Living with the Dead

Ongoing Exhibition 

Funerary rituals were an integral part of ancient commemorative culture. The physical traces of funerary practices help to illuminate the continued relationship between the living and the dead. 

Burial practices differed among ancient cultures and changed over time. The preparation of the body might include washing, anointing, or presentation in the home for mourners. A funeral procession to the graveside then followed. At the graveside, further rituals were performed and offerings made. The body was then either buried in a sarcophagus or burial vessel (inhumation), or cremated and the ashes collected into an urn; some were mummified. After burial, graves were frequently marked, and family and friends often returned to make offerings. Although burial customs differed between ancient cultures, their purpose was the same: to preserve the memory of the dead, and often, to promote the social status of the living.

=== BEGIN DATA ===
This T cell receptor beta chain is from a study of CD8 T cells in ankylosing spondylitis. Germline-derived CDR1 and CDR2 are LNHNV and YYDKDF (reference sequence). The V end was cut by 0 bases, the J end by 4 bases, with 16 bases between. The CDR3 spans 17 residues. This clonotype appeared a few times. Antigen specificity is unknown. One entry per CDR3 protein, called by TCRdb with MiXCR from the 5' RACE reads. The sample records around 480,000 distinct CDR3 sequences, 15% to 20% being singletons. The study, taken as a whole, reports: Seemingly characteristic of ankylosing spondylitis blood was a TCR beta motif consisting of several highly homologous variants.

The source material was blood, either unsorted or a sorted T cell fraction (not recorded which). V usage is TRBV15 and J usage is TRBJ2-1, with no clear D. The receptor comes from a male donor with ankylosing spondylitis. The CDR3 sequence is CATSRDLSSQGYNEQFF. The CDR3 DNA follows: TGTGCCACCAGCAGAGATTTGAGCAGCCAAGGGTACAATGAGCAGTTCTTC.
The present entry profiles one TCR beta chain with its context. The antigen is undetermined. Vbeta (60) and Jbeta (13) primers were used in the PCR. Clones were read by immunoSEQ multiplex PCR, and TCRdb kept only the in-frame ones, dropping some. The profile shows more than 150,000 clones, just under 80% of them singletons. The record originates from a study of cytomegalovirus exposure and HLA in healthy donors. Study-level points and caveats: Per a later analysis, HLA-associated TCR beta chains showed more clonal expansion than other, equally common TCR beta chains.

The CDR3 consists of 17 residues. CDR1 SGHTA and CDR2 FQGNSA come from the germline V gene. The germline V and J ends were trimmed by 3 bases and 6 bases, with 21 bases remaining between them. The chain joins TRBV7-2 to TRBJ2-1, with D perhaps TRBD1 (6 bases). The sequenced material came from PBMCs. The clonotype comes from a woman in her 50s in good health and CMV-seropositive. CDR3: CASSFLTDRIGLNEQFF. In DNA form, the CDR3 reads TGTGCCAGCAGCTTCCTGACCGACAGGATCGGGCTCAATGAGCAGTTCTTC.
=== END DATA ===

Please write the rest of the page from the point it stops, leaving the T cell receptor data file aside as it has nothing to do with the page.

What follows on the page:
Curated by James Donaldson and Alana Strong